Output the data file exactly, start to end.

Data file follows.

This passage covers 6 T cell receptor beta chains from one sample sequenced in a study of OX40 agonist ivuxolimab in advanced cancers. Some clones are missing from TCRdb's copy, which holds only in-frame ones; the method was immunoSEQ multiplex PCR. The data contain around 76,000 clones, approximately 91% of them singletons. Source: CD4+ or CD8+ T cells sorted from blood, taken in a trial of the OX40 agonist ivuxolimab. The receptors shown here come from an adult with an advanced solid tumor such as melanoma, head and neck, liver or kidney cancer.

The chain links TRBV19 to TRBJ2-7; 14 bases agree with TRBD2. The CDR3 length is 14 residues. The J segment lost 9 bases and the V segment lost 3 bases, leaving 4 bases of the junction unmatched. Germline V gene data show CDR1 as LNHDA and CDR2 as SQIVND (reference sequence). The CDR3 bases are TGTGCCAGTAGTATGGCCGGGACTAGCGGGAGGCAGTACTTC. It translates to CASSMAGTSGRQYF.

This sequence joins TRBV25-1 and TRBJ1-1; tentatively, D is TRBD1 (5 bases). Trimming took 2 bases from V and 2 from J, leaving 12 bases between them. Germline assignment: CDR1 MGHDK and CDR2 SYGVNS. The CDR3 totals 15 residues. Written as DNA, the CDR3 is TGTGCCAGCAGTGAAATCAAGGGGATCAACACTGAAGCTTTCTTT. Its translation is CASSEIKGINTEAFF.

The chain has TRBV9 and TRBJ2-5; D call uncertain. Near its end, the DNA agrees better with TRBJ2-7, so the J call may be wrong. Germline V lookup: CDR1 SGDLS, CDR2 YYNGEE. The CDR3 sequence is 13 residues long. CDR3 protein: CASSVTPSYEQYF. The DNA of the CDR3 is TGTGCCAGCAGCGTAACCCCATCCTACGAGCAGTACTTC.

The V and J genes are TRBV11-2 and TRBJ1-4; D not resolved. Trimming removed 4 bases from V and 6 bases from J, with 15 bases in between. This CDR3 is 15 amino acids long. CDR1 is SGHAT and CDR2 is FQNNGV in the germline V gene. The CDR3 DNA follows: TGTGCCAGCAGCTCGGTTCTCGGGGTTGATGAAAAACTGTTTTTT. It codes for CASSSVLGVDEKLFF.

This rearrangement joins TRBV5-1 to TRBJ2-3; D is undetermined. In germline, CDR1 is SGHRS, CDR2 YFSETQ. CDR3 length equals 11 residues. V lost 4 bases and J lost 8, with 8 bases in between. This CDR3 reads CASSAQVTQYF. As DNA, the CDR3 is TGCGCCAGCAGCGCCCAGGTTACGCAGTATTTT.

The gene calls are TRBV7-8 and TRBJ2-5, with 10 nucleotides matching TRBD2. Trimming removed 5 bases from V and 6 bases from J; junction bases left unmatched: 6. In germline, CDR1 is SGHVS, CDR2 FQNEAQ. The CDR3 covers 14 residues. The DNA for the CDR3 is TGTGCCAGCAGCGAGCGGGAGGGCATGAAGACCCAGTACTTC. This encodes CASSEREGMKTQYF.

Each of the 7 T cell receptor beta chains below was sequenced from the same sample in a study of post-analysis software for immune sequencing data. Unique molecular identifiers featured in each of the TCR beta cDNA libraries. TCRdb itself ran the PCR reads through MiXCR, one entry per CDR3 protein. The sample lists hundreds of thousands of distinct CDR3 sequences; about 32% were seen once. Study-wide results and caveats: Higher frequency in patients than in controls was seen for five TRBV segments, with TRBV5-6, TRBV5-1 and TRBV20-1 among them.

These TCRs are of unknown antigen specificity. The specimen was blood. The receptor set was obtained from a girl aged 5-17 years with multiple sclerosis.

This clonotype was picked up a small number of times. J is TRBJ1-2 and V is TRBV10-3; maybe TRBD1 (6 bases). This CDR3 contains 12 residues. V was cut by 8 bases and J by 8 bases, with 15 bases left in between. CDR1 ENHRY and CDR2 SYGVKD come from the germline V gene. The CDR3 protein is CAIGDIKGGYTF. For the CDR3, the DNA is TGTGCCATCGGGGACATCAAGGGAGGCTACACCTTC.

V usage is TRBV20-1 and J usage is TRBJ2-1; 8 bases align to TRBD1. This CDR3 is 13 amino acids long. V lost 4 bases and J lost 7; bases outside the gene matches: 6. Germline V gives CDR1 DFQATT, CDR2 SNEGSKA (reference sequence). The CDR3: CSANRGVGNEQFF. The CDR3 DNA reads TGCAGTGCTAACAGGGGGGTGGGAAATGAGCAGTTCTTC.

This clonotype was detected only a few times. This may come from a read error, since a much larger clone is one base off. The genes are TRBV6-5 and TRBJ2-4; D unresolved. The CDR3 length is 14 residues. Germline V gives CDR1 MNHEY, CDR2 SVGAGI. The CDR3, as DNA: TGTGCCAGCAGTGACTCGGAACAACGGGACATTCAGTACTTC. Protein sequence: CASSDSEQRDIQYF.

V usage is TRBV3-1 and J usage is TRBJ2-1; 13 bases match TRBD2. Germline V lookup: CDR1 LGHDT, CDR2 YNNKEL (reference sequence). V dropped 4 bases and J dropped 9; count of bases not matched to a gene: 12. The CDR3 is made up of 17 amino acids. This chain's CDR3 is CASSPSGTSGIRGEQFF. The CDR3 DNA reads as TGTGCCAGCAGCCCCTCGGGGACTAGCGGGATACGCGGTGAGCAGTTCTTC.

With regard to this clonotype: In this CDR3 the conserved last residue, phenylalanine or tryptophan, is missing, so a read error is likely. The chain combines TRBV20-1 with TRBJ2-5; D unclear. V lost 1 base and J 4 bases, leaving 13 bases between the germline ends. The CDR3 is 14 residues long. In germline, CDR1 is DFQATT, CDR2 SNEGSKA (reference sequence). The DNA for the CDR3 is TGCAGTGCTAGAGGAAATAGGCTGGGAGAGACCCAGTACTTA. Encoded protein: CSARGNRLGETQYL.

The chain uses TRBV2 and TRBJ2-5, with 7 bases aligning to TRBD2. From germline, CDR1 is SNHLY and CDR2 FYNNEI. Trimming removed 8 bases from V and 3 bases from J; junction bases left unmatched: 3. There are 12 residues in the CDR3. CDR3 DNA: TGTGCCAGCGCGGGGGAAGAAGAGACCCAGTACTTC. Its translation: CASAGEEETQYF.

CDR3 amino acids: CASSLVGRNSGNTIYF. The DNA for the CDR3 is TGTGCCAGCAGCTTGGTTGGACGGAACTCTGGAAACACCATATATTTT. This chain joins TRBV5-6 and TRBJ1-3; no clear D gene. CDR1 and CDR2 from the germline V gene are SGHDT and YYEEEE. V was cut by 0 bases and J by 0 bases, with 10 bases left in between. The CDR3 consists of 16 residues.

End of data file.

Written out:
This passage covers 6 T cell receptor beta chains from one sample sequenced in a study of OX40 agonist ivuxolimab in advanced cancers. Some clones are missing from TCRdb's copy, which holds only in-frame ones; the method was immunoSEQ multiplex PCR. The data contain around 76,000 clones, approximately 91% of them singletons. Source: CD4+ or CD8+ T cells sorted from blood, taken in a trial of the OX40 agonist ivuxolimab. The receptors shown here come from an adult with an advanced solid tumor such as melanoma, head and neck, liver or kidney cancer.

The chain links TRBV19 to TRBJ2-7; 14 bases agree with TRBD2. The CDR3 length is 14 residues. The J segment lost 9 bases and the V segment lost 3 bases, leaving 4 bases of the junction unmatched. Germline V gene data show CDR1 as LNHDA and CDR2 as SQIVND (reference sequence). The CDR3 bases are TGTGCCAGTAGTATGGCCGGGACTAGCGGGAGGCAGTACTTC. It translates to CASSMAGTSGRQYF.

This sequence joins TRBV25-1 and TRBJ1-1; tentatively, D is TRBD1 (5 bases). Trimming took 2 bases from V and 2 from J, leaving 12 bases between them. Germline assignment: CDR1 MGHDK and CDR2 SYGVNS. The CDR3 totals 15 residues. Written as DNA, the CDR3 is TGTGCCAGCAGTGAAATCAAGGGGATCAACACTGAAGCTTTCTTT. Its translation is CASSEIKGINTEAFF.

The chain has TRBV9 and TRBJ2-5; D call uncertain. Near its end, the DNA agrees better with TRBJ2-7, so the J call may be wrong. Germline V lookup: CDR1 SGDLS, CDR2 YYNGEE. The CDR3 sequence is 13 residues long. CDR3 protein: CASSVTPSYEQYF. The DNA of the CDR3 is TGTGCCAGCAGCGTAACCCCATCCTACGAGCAGTACTTC.

The V and J genes are TRBV11-2 and TRBJ1-4; D not resolved. Trimming removed 4 bases from V and 6 bases from J, with 15 bases in between. This CDR3 is 15 amino acids long. CDR1 is SGHAT and CDR2 is FQNNGV in the germline V gene. The CDR3 DNA follows: TGTGCCAGCAGCTCGGTTCTCGGGGTTGATGAAAAACTGTTTTTT. It codes for CASSSVLGVDEKLFF.

This rearrangement joins TRBV5-1 to TRBJ2-3; D is undetermined. In germline, CDR1 is SGHRS, CDR2 YFSETQ. CDR3 length equals 11 residues. V lost 4 bases and J lost 8, with 8 bases in between. This CDR3 reads CASSAQVTQYF. As DNA, the CDR3 is TGCGCCAGCAGCGCCCAGGTTACGCAGTATTTT.

The gene calls are TRBV7-8 and TRBJ2-5, with 10 nucleotides matching TRBD2. Trimming removed 5 bases from V and 6 bases from J; junction bases left unmatched: 6. In germline, CDR1 is SGHVS, CDR2 FQNEAQ. The CDR3 covers 14 residues. The DNA for the CDR3 is TGTGCCAGCAGCGAGCGGGAGGGCATGAAGACCCAGTACTTC. This encodes CASSEREGMKTQYF.

Each of the 7 T cell receptor beta chains below was sequenced from the same sample in a study of post-analysis software for immune sequencing data. Unique molecular identifiers featured in each of the TCR beta cDNA libraries. TCRdb itself ran the PCR reads through MiXCR, one entry per CDR3 protein. The sample lists hundreds of thousands of distinct CDR3 sequences; about 32% were seen once. Study-wide results and caveats: Higher frequency in patients than in controls was seen for five TRBV segments, with TRBV5-6, TRBV5-1 and TRBV20-1 among them.

These TCRs are of unknown antigen specificity. The specimen was blood. The receptor set was obtained from a girl aged 5-17 years with multiple sclerosis.

This clonotype was picked up a small number of times. J is TRBJ1-2 and V is TRBV10-3; maybe TRBD1 (6 bases). This CDR3 contains 12 residues. V was cut by 8 bases and J by 8 bases, with 15 bases left in between. CDR1 ENHRY and CDR2 SYGVKD come from the germline V gene. The CDR3 protein is CAIGDIKGGYTF. For the CDR3, the DNA is TGTGCCATCGGGGACATCAAGGGAGGCTACACCTTC.

V usage is TRBV20-1 and J usage is TRBJ2-1; 8 bases align to TRBD1. This CDR3 is 13 amino acids long. V lost 4 bases and J lost 7; bases outside the gene matches: 6. Germline V gives CDR1 DFQATT, CDR2 SNEGSKA (reference sequence). The CDR3: CSANRGVGNEQFF. The CDR3 DNA reads TGCAGTGCTAACAGGGGGGTGGGAAATGAGCAGTTCTTC.

This clonotype was detected only a few times. This may come from a read error, since a much larger clone is one base off. The genes are TRBV6-5 and TRBJ2-4; D unresolved. The CDR3 length is 14 residues. Germline V gives CDR1 MNHEY, CDR2 SVGAGI. The CDR3, as DNA: TGTGCCAGCAGTGACTCGGAACAACGGGACATTCAGTACTTC. Protein sequence: CASSDSEQRDIQYF.

V usage is TRBV3-1 and J usage is TRBJ2-1; 13 bases match TRBD2. Germline V lookup: CDR1 LGHDT, CDR2 YNNKEL (reference sequence). V dropped 4 bases and J dropped 9; count of bases not matched to a gene: 12. The CDR3 is made up of 17 amino acids. This chain's CDR3 is CASSPSGTSGIRGEQFF. The CDR3 DNA reads as TGTGCCAGCAGCCCCTCGGGGACTAGCGGGATACGCGGTGAGCAGTTCTTC.

With regard to this clonotype: In this CDR3 the conserved last residue, phenylalanine or tryptophan, is missing, so a read error is likely. The chain combines TRBV20-1 with TRBJ2-5; D unclear. V lost 1 base and J 4 bases, leaving 13 bases between the germline ends. The CDR3 is 14 residues long. In germline, CDR1 is DFQATT, CDR2 SNEGSKA (reference sequence). The DNA for the CDR3 is TGCAGTGCTAGAGGAAATAGGCTGGGAGAGACCCAGTACTTA. Encoded protein: CSARGNRLGETQYL.

The chain uses TRBV2 and TRBJ2-5, with 7 bases aligning to TRBD2. From germline, CDR1 is SNHLY and CDR2 FYNNEI. Trimming removed 8 bases from V and 3 bases from J; junction bases left unmatched: 3. There are 12 residues in the CDR3. CDR3 DNA: TGTGCCAGCGCGGGGGAAGAAGAGACCCAGTACTTC. Its translation: CASAGEEETQYF.

CDR3 amino acids: CASSLVGRNSGNTIYF. The DNA for the CDR3 is TGTGCCAGCAGCTTGGTTGGACGGAACTCTGGAAACACCATATATTTT. This chain joins TRBV5-6 and TRBJ1-3; no clear D gene. CDR1 and CDR2 from the germline V gene are SGHDT and YYEEEE. V was cut by 0 bases and J by 0 bases, with 10 bases left in between. The CDR3 consists of 16 residues.